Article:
Members Spotlight

Leslie E. Hoffman, PCSJ Member and Markham House Docent, received the Certificate of Award of First Place from the California Writers Club, South Bay Branch, in the September 2014 WritersTalk Challenge, for her Haiku:
Great Blue stands at shore
waiting for aquatic prey
stoic persistence

Tim J. Myers’ poems “Animal,” “Lake Champlain Ferry, October ’95,” and “First Cave Salamander Discovered, 1689” appear in Issue No. 7 of Writing the Whirlwind Review (  His poem “The Haiku Gift” appeared on Matthew Gollub’s Facebook page ( in August 2014.
Connie Post, Livermore poet laureate emerita (2005-2009) and PCSJ member, was awarded the 2014 Lyrebird Award for her book, Floodwater.  The Lyrebird Award recognizes Glass Lyre Press’ bestselling and best overall book of the year.  Floodwater contains a foreward by Al Young, California’s poet laureate emeritus, and is available from, major retailers and Glass Lyre Press.
Jenny Katherine Luu, a local San Jose poet and SJSU alumna, published a collection of poetry titled "Whisperings: A Decade of Poems" on October 15, 2014.  Ms. Luu uses vivid imagery and angelic rhythm to communicate universal human emotions, in the hope that she can inspire others to see the beauty in the world. This collection of poems, which Ms. Luu wrote while in her twenties, covers the following themes: Inspiration & Creativity, Thoughts on Love, Thoughts on Nature, The Body & The Senses, Telling a Story, Dark Poetry, Thoughts on Society, A Different Perspective, and Self-Reflection.  Through these poems, you will see a young lady search for her purpose in life, explore the human psyche, question society, fall in and out of love, and mentally dance with the poetic language.  Ms. Luu’s book is available on (Whisperings: A Decade of Poems).  Visit her blog to learn more: Whisperings.

Renée M. Schell’s poem “Beyond Vienna” won Third Prize in the 2014 String Poet contest. Read the poem here:  In September, together with Evelyn So, she co-taught the workshop Poetry and Music: A Writing Workshop. In October, Renée was invited to read her short fiction piece “Jack” at the Flash Fiction Forum at WORKS Gallery in downtown San Jose, hosted by Lita Kurth and Tania Martin. And on November 8, she participated in Ekphrasis, hosted by David Eisbach, for the Lunchtime at Trianon series.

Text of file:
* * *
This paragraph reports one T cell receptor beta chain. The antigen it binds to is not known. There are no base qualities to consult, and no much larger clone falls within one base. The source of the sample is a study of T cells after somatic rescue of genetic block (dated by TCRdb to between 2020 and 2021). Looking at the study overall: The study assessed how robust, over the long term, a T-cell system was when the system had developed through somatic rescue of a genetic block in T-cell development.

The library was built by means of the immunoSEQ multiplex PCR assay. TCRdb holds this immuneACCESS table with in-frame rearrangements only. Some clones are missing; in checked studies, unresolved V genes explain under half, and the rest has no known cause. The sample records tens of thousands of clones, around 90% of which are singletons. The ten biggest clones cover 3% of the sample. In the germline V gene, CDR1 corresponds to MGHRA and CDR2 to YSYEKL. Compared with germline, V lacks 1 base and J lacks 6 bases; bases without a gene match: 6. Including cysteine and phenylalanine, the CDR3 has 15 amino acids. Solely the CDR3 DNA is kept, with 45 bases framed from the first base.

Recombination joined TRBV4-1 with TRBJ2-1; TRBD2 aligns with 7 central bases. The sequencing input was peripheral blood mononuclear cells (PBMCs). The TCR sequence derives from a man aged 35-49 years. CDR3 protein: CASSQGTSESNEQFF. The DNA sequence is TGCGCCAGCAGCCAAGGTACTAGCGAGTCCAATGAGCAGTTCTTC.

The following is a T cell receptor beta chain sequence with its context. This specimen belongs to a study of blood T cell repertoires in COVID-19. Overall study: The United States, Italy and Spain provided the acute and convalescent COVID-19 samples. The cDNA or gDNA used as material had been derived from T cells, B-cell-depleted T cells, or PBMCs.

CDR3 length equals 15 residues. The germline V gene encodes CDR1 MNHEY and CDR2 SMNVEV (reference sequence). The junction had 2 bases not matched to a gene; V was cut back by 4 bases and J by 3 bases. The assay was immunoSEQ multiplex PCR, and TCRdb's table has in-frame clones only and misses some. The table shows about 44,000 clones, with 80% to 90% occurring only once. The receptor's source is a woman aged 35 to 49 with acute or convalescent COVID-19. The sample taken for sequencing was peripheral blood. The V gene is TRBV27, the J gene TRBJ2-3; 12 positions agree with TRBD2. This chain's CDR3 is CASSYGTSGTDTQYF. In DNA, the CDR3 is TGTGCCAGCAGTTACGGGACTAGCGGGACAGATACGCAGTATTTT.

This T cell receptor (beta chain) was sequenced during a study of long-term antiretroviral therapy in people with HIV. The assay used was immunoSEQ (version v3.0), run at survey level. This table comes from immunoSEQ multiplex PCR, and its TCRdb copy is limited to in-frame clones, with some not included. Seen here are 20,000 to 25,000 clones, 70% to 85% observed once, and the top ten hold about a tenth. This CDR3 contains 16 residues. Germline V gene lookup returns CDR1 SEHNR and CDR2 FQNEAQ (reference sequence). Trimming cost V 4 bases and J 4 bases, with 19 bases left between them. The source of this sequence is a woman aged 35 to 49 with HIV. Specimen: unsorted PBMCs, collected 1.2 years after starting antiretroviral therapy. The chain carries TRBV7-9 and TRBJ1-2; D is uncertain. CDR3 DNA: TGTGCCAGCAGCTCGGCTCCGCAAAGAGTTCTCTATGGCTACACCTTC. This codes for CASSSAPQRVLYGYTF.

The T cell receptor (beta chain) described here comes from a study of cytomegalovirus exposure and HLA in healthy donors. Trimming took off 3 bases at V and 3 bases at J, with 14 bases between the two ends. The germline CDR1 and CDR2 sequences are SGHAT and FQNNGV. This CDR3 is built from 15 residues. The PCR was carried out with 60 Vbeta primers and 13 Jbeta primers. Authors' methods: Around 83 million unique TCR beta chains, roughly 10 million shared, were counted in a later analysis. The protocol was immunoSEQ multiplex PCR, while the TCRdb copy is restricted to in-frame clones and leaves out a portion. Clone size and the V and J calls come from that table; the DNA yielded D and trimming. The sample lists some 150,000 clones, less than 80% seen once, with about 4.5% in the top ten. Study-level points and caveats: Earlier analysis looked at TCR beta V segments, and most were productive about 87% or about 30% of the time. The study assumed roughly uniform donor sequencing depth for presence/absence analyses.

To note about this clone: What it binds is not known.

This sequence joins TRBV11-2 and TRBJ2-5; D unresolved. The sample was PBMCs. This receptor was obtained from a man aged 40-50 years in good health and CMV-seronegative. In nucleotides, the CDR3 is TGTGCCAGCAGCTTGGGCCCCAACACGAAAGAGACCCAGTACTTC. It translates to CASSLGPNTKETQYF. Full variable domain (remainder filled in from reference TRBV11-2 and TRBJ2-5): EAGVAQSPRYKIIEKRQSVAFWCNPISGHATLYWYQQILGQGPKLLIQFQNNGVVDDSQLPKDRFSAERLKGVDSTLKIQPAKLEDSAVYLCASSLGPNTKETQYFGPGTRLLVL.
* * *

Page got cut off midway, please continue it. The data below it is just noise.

Kelly Cressio-Moeller has forthcoming poems coming out on-line in November at THRUSH Poetry Journal, Cultural Weekly, and Escape Into Life, and a poem in the forthcoming issue of Spillway.

Evelyn So’s recent and upcoming publications include two poems in Gingerbread House, three poems in Adanna Literary Journal’s new annual issue, two poems in Red Wheelbarrow, and a nonfiction story in the anthology Three.  Evelyn and other contributors will read from Red Wheelbarrow’s new national edition at a release party on November 19, at 7 P.M., at Works/San Jose.  A book launch party for Three, hosted by PushPen Press, will be held on November 25, 7-10 P.M., in the lobby reception room at the School of Arts and Culture at Mexican Heritage Plaza, 1700 Alum Rock Avenue, San Jose.  Both events will include refreshments and friends are welcome to attend. 

Calder Lowe was singled out as a September 2014 EXEMPLAR by The Washington Independent  Review of Books in their BEST PROSE BY A POET category. Her prose collection, THE LIGHT ON HIS FEET, was reviewed by Kathie Isaac-Luke on the NLAPW online book review site at  A reference to her book is included on page 130 of the Bookshelf column of the October-November 2014 issue of The Writer’s Chronicle. The following link is to Public Radio’s Grace Cavalieri's The Poet & The Poem interview with our current Poet Laureate of the United States, Charles Wright, which was funded by Lowe’s Dragonfly Press referenced at the conclusion of the program. Since the poets’ names are organized in alphabetical order, Wright can be heard on the second page of the Library of Congress site:

Erica Goss started a new poetry series, called "The Poetry Kitchen," at the Los Gatos Library. It meets on the third Sunday of every month.  She recently read at the Beat Museum in SF, Sacred Grounds in SF, Emery Arts in Emeryville, Aqus Cafe in Petaluma, and Ravenswood in Livermore. With David Perez, Santa Clara County Poet Laureate, she’s working on a 2015 summer camp for high school girls called Media Poetry Studio, which will combine poetry and technology. Her video poetry series titled "12 Moons" is available for viewing at Atticus Review. It's a series of twelve poems written about each moon of the year, put into videos by video artist Swoon.  Her poems have been published or accepted in Catamaran, One Sentence Poems, San Francisco Peace & Hope, Up the Staircase, The Perfume River Poetry Review, Red Dashboard, and Atticus Review.